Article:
Black Women Who Slayed History: Janet Mock

This Black History Month, we’re highlighting the black woman who helped make our world what it is today. Today, we honor author and trans activist Janet Mock.

Janet Mock was born in Honolulu, and is one of the most influential voices in transgender rights activism. She was actually born as Charles, and then began transitioning to female beginning in her freshman year of high school.

She paid for the transition with money she earned while being a sex worker, and chose the name Janet after Janet Jackson.

Janet attended the University of Hawaii at Manoa and during her freshmen year, she flew to alone Thailand for a gender confirmation surgery during Christmas Break. After receiving a Bachelor’s in Fashion Merchandising from the University of Hawaii, she then graduated from New York University with a Master’s in Journalism.

READ MORE: Black Women Who Slayed History: Audre Lorde

Her first job was a staff editor at People Magazine, and then her entire life, and career, changed in 2011 when she came out as transgender in a Marie Claire article. Despite the controversial headline, the piece really shed light on the lives of transgender women of color and helped propel her to the level of influence she has now. She even went on to become a contributing editor at Marie Claire and wrote Nicki Minaj’s 2016 cover story.

Janet got her first book deal in 2012 after the Marie Claire article for a memoir which was released in 2014 called “Redefining Realness” which went on to be a New York Times Best Seller. It was also the first book ever written by a transgender person who transitioned at a young age.

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After the book did really well, Janet decided to leave People Magazine and started hosting live TV. One of her first gigs was her very own show on MSNBC called “So POPular!” which was about culture and social issues. Janet also covered some spots on Melissa Harris-Perry’s show.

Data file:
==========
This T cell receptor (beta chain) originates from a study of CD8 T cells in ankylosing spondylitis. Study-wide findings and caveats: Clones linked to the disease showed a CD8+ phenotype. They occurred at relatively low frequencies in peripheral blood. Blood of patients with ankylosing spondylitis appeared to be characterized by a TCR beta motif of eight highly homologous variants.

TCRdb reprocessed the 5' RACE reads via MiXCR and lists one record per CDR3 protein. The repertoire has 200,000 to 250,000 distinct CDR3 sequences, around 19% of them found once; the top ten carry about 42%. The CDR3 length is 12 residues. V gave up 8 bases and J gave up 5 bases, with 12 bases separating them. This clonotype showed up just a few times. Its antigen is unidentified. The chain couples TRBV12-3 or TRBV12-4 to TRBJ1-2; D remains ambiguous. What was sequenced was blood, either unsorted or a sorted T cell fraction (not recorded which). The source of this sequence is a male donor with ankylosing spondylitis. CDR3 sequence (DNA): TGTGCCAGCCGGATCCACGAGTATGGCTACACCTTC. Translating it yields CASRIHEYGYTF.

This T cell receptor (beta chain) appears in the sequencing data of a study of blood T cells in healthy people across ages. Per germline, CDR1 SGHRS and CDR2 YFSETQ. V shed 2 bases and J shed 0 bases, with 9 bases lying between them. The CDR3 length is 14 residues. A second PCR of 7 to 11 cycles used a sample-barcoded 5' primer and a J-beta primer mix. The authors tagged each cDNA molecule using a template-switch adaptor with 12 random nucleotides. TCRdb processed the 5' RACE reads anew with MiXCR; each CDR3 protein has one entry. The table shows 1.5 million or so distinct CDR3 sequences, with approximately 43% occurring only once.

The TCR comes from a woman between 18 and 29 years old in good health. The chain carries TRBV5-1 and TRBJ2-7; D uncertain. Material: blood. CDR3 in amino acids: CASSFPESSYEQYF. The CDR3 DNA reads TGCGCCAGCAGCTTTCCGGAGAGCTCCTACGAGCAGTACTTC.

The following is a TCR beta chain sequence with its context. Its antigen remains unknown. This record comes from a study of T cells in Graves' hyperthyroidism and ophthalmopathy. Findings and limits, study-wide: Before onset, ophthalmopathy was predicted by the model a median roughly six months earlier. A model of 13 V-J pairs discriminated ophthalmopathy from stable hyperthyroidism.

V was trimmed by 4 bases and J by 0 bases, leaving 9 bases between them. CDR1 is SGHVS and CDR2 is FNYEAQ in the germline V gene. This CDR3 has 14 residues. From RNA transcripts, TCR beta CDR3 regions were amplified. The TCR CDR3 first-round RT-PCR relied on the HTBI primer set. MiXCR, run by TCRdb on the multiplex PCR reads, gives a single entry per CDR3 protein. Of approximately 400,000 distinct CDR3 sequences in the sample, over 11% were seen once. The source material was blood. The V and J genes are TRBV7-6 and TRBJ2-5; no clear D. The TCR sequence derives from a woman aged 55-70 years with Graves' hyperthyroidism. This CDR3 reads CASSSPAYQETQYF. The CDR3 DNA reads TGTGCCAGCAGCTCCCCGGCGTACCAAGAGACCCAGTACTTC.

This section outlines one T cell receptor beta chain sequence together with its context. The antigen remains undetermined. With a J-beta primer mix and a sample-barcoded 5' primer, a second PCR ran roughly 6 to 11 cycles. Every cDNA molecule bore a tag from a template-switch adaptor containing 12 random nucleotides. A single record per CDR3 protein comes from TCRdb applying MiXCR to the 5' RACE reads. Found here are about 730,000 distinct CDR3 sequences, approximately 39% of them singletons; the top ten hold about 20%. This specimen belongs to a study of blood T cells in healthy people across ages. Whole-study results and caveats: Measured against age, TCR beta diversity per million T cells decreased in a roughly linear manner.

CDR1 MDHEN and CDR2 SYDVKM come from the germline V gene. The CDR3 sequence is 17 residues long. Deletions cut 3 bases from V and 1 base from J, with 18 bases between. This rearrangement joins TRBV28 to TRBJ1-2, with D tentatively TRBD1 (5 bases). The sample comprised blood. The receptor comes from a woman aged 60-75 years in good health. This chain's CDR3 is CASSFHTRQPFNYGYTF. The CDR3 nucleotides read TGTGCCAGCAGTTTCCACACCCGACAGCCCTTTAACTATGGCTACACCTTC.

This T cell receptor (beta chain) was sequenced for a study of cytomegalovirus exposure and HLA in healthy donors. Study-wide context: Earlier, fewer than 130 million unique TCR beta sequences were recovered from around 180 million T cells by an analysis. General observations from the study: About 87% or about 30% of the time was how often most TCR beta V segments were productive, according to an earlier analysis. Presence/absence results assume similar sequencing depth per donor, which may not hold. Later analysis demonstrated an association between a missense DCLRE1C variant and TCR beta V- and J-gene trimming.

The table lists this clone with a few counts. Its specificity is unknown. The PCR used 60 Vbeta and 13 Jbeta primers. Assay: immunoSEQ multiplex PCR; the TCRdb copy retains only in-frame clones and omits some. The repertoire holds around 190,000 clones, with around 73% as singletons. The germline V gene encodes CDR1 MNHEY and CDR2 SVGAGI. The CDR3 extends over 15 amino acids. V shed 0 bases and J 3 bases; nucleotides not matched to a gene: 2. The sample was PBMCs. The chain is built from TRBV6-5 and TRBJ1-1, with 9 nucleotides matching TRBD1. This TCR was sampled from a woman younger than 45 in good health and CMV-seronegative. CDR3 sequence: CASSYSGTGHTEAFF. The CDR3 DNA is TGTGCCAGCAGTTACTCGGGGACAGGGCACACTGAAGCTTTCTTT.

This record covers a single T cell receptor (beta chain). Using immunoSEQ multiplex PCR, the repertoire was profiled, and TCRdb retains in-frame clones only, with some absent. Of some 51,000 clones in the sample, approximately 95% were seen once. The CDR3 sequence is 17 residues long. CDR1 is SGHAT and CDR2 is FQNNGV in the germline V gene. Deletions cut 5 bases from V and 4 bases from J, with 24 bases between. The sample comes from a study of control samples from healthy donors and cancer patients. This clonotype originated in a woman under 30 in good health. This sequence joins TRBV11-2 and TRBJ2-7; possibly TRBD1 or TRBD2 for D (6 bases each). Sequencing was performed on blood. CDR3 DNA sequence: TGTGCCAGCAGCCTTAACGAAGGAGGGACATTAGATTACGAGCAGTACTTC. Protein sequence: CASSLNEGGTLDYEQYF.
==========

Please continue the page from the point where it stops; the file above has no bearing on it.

In terms of activism, Janet has been nothing short of a superstar.

Janet started the Twitter hashtag #GirlsLikeUS which empowered trans-women to embrace themselves.

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She’s also been on the board of directors of the Arcus Foundations since 2013, which charitably supports LGBT rights. when Monica Jones was wrongfully arrested in 2014 after being profiled by police as a transgender sex worker, Janet spoke out against the law that allows police to profile trans women of color.

Time Magazine named her as one of the most influential people on the internet in 2015.

Janet has also created several TV shows and concerning trans issues. “The Trans List,” which she produced, aired in December 2016 on HBO, and is going to executive produce the MSNBC original series “Beyond My Body” this year.

Even more recently, she spoke at the Women’s March on Washington advocating for the inclusion of Trans rights. Her newest book, “Surpassing Certainty: What My Twenties Taught Me” is coming out in June of this year.

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